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Scotland boasts some of the most incredible mountain ranges on mainland UK. Trails wind through forests, along ridges, past lochs and up to peaks with captivating views. We are far from conquering all the amazing hikes Scotland has to offer, but we have tackled a few, and these are our top five.

5 Best Hikes in Scotland



We completed these hikes in summer, so our experience and the details below are based on the conditions of that climate. The circumstances will be different if you plan to hike in the cooler months.


The first hike on this list must be Ben Nevis; the highest mountain in the UK. Millions of years ago, Ben Nevis was an active volcano. It erupted and collapsed inwards, leaving behind the rugged, granite-covered landscape you can trek up today. On a clear day, the 360-degree views from the summit are unparalleled by any other hike in the UK.

Ben Nevis is part of the Grampian Mountain Range, located in the northwest Highlands near Fort William.

The most popular trail is called the Mountain Track. This starts and ends at the Ben Nevis Visitors Centre. There is plenty of parking available, which costs £8 for cars.

The Mountain track is a 17 km (10.5 mi) out-and-back trail and takes 7-9 hours to complete.

The path is very well-marked and easy to follow. It is a steep climb to reach the summit, and the descent can be difficult on the scree. There may also be some snow left on the track, even in Summer.

Ben Nevis attracts 125,000 people each year, so be warned that this hike may not be a peaceful, solo experience.

Please remember to take your rubbish with you and leave no trace (on all of these hikes). We were shocked at the amount of litter left at the summit of Ben Nevis.


An Teallach is possibly the most challenging hike on this list. It was also our favourite. Along the trail, you will tackle grade 3 rock scrambling, traverse scenic ridges, bag 2 Munros, and be rewarded with seriously spectacular views of the dramatic landscape.

An Teallach is located in the area of Garve in the Scottish Highlands.

There are multiple trails to choose from, but most start from the same spot in Dundonnell. There are a few pullovers on the A832 where you can park for free.

The trails vary in length and difficulty. Some complete a full loop, while others are better done out and back. There are options to avoid the grade 3 scrambles and bypass the ridgelines if you prefer. The trails also intersect at multiple points, so you can hop between them depending on how you feel as you reach each challenge.

Most trails are not clearly marked, and it can sometimes be confusing when different paths overlap. We recommend downloading the hike you plan to do on the AllTrails app. You can track your progress with GPS and navigate the sections of the trail that are unclear.


Stac Pollaidh was our introduction to hiking in Scotland, and it was such a great first experience that it has remained on our highlights list ever since. A steady incline leads you to a rocky summit with a spectacular view of the surrounding peaks, valleys and lakes.

Stac Pollaidh is located in the area of Ullapool in the Scottish Highlands.

There is a free car park opposite the start of the track. Public toilets are available in Achiltibuie, which is a 15-minute drive from this spot.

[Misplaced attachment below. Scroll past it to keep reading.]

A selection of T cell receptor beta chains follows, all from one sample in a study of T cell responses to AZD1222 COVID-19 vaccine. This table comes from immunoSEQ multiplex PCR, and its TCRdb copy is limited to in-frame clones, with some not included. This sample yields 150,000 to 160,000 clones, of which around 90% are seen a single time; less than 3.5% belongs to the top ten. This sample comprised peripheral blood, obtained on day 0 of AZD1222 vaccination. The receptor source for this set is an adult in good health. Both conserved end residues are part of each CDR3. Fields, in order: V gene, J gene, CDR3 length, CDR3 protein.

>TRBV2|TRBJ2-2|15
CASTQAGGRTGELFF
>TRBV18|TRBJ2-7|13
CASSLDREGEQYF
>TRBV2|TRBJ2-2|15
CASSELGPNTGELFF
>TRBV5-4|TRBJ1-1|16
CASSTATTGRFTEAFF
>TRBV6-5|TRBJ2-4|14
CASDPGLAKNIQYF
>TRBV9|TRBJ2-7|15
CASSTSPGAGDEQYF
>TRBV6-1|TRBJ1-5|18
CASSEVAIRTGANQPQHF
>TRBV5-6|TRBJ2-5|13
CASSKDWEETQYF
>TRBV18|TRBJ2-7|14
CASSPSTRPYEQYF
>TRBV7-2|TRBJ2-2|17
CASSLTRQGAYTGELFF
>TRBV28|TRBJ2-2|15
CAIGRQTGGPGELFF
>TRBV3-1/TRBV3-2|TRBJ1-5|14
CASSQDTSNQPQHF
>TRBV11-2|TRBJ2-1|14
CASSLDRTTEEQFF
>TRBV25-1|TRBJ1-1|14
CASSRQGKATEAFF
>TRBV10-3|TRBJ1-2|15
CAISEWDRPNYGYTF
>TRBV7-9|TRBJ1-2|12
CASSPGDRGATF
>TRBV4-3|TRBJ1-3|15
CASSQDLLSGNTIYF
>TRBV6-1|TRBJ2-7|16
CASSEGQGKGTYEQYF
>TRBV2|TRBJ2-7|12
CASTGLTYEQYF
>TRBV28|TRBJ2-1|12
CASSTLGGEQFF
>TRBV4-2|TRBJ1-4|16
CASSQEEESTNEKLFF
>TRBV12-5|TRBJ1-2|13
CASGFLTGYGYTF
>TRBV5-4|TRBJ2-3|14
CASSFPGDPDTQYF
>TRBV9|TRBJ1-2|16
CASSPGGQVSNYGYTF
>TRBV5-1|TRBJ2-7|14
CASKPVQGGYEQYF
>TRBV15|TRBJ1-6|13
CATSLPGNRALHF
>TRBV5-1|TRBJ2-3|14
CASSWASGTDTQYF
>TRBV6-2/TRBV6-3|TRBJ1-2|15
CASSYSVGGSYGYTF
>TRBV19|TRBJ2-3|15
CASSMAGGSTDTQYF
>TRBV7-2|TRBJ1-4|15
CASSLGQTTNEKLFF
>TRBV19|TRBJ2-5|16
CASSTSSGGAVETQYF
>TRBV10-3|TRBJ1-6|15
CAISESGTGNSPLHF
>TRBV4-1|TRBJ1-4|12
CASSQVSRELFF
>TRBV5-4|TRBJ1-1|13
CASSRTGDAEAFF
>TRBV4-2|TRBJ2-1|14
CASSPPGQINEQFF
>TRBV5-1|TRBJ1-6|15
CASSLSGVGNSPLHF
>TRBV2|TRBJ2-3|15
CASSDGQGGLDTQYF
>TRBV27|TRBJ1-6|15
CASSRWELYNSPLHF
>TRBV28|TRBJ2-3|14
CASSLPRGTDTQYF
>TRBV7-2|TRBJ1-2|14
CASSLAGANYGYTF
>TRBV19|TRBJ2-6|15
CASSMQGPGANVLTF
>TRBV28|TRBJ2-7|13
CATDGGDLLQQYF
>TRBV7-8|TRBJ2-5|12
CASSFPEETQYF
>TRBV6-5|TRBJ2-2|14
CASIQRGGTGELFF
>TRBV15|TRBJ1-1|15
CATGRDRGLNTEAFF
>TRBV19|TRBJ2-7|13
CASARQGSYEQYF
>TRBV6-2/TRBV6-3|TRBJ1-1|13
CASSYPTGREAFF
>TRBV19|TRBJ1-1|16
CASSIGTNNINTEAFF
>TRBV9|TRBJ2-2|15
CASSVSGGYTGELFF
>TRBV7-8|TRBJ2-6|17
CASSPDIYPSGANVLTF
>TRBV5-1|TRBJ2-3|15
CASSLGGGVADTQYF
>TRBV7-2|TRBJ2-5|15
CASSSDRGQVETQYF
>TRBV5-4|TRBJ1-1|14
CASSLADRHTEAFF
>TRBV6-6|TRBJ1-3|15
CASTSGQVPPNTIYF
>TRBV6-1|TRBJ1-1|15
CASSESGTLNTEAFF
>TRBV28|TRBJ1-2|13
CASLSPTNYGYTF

The loop takes 2-2.5 hours to complete.

Most of the track is well-marked and maintained. The last part of the path can get boggy after wet weather.


The walk to Steall Waterfall is the easiest trail on this list, but no less amazing than the others. It gives your legs a nice break from climbing and instead leads you along a gorge to an open valley, with a waterfall cascading down the rocks in the distance. You may also recognise this place as a film location in the fourth Harry Potter movie.

Steall Waterfall is located in the northwest Highlands near Fort William.

There is a free parking area at the end of Glen Nevis Road, where the trail begins.

The out-and-back trail takes around 1.5 hours return.

There is very little elevation gain on this track, however, the track does include some scrambling over rocks along the way. Once you reach the valley, there is a river crossing to get close to the falls. If the river is too high, you will need to use the steal rope bridge. It is short but can get quite wobbly in the middle and may not be enjoyable for people with a fear of heights.


The Isle of Skye has a number of great hiking trails but we would have to say that Quiraing was our favourite. It is part of the Trotternish ridge, formed during a landslide a very long time ago. The landscape is dramatic yet beautiful, with notable rock formations, challenging climbs and rewarding views in every direction.

Quiraing is located on the Isle of Skye, on the west coast of Scotland.

Parking is available at the start of the track. It costs £3 for 3 hours of £5 for 6 hours. There are no public toilets available, but there is a food truck selling hot and cold drinks, snacks and tasty burgers.

The loop track takes around 3 hours to complete.

The trail is well-marked and maintained. Some sections can become boggy after wet weather. There are a few steep inclines and some scree on the way down.

This is a popular hike on the Isle of Skye and can attract large crowds in peak season. We recommend arriving early to avoid this.


When planning our travel destinations, we pin our bucket list of sites to see and recommended places to eat and drink on Google Maps. We are then never lost for ideas when travelling, and can easily share these lists for our friends and family to use too.

Click here to see our Google Maps for 5 Best Hikes in Scotland.

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